Urological Science

EDITORIAL
Year
: 2020  |  Volume : 31  |  Issue : 2  |  Page : 45-

Old problem new solution for urethral stricture and urolithiasis


Stephen Shei-Dei Yang 
 Department of Urology, Taipei Tzu Chi Hospital, New Taipei; School of Medicine, Buddhist Tzu Chi University, Hualien, Taiwan

Correspondence Address:
Stephen Shei-Dei Yang
Department of Urology, Taipei Tzu Chi Hospital, New Taipei City
Taiwan




How to cite this article:
Yang SS. Old problem new solution for urethral stricture and urolithiasis.Urol Sci 2020;31:45-45


How to cite this URL:
Yang SS. Old problem new solution for urethral stricture and urolithiasis. Urol Sci [serial online] 2020 [cited 2021 Mar 2 ];31:45-45
Available from: https://www.e-urol-sci.com/text.asp?2020/31/2/45/283247


Full Text



Wish you all be healthy in the threat of pandemic corona virus infection around the world! Quarantine or social distancing has been recommended for all. To thank the support from authors, reviewers and editors, we continue the editorial work to publish the March–April issue on time. Hence, read urological science at home could be the best choice for you who should stay at home after hospital work!

Urethral stricture has been noted for many years. Chu YC et al. reported good success rate (90%) in primary anastomosis for stricture <3 cm and buccal mucosal graft urethoplasty for stricture >3 cm. Although the case number is small, only 10 in each group, the outcome is promising. Chung CH, et al. reported the classical approach: Direct vision internal urethrotomy (DVIU) in 232 patients. The success rate of the first urethrotomy procedure was 0%, the second attempt 53%, the third one 40%, and the fourth and fifth procedures 39% and 18%. Patients who had anterior urethral stricture related to previous surgery (surgery-related) had a better outcome (success rate, 87.3%) than patients with strictures stemming from other causes (P = 0.003). One may propose that DVIU may be good for a short stricture related to surgery. For a difficult case, direct anastomosis may be the choice if stricture segment is shorter than 3 cm, while buccal mucosal graft (BMG) is recommended in cases with a stricture segment >3 cm.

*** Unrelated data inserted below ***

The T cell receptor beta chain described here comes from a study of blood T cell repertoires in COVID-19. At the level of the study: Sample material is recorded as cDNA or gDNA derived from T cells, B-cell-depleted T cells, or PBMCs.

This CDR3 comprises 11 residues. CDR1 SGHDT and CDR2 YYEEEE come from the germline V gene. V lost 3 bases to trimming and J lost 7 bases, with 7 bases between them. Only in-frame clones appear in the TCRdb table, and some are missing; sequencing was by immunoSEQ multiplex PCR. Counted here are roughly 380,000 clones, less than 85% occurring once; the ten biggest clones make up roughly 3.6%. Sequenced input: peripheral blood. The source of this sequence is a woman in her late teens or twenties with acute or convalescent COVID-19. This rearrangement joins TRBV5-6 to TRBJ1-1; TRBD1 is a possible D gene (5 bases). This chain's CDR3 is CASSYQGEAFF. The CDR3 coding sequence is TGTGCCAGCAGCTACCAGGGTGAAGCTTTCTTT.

Advancement of managing urolithiasis continues. In this issue, Lee YC, et al. reported “Tubeless minipercutaneous nephrolithotomy for treatment of renal and upper ureteral stones of ≥3 cm in diameter”. Less bleeding, smaller wound, and quicker recovery were found in this technical advancement. Chen YC, et al. reported “A Comparative Study of Simultaneous Supine Percutaneous Nephrolithotomy (PCNL) with Retrograde Ureterolithotripsy and Semi-Rigid Ureteroscopic Lithotripsy (URL) in the Management of Large Proximal Ureteral Calculi.” Combining PCNL and URL in a supine position reduced wound size and complication, while kept success rate.

Thanks to knowledge and technological advancement, both urethral stricture and urolithiasis have better surgical outcomes with less morbidity! More topics are reported in this issue: Early or late repair of urethral disruption, and comparisons between open and single port extraperitoneal repair of hernia.